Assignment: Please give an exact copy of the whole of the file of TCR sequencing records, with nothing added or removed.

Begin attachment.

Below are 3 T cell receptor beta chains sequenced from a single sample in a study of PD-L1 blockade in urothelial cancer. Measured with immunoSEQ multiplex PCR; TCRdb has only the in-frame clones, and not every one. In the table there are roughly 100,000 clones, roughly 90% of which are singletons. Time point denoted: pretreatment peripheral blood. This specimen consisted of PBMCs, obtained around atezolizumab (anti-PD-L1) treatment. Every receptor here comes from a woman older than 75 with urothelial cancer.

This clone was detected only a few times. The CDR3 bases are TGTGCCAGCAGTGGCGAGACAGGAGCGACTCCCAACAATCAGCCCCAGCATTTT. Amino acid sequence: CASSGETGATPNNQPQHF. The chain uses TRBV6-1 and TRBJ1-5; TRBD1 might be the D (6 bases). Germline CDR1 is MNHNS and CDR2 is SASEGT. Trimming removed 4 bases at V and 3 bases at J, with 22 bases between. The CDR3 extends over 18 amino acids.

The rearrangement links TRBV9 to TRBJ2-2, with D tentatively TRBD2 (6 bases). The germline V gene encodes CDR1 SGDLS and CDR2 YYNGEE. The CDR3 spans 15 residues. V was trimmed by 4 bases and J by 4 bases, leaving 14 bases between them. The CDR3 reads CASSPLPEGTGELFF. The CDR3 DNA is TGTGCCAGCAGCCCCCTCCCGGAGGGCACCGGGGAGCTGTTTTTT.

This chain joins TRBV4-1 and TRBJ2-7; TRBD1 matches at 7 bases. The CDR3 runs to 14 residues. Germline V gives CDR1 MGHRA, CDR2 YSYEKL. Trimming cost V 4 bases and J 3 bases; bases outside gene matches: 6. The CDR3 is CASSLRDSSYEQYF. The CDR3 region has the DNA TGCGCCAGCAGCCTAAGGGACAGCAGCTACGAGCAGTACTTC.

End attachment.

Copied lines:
Below are 3 T cell receptor beta chains sequenced from a single sample in a study of PD-L1 blockade in urothelial cancer. Measured with immunoSEQ multiplex PCR; TCRdb has only the in-frame clones, and not every one. In the table there are roughly 100,000 clones, roughly 90% of which are singletons. Time point denoted: pretreatment peripheral blood. This specimen consisted of PBMCs, obtained around atezolizumab (anti-PD-L1) treatment. Every receptor here comes from a woman older than 75 with urothelial cancer.

This clone was detected only a few times. The CDR3 bases are TGTGCCAGCAGTGGCGAGACAGGAGCGACTCCCAACAATCAGCCCCAGCATTTT. Amino acid sequence: CASSGETGATPNNQPQHF. The chain uses TRBV6-1 and TRBJ1-5; TRBD1 might be the D (6 bases). Germline CDR1 is MNHNS and CDR2 is SASEGT. Trimming removed 4 bases at V and 3 bases at J, with 22 bases between. The CDR3 extends over 18 amino acids.

The rearrangement links TRBV9 to TRBJ2-2, with D tentatively TRBD2 (6 bases). The germline V gene encodes CDR1 SGDLS and CDR2 YYNGEE. The CDR3 spans 15 residues. V was trimmed by 4 bases and J by 4 bases, leaving 14 bases between them. The CDR3 reads CASSPLPEGTGELFF. The CDR3 DNA is TGTGCCAGCAGCCCCCTCCCGGAGGGCACCGGGGAGCTGTTTTTT.

This chain joins TRBV4-1 and TRBJ2-7; TRBD1 matches at 7 bases. The CDR3 runs to 14 residues. Germline V gives CDR1 MGHRA, CDR2 YSYEKL. Trimming cost V 4 bases and J 3 bases; bases outside gene matches: 6. The CDR3 is CASSLRDSSYEQYF. The CDR3 region has the DNA TGCGCCAGCAGCCTAAGGGACAGCAGCTACGAGCAGTACTTC.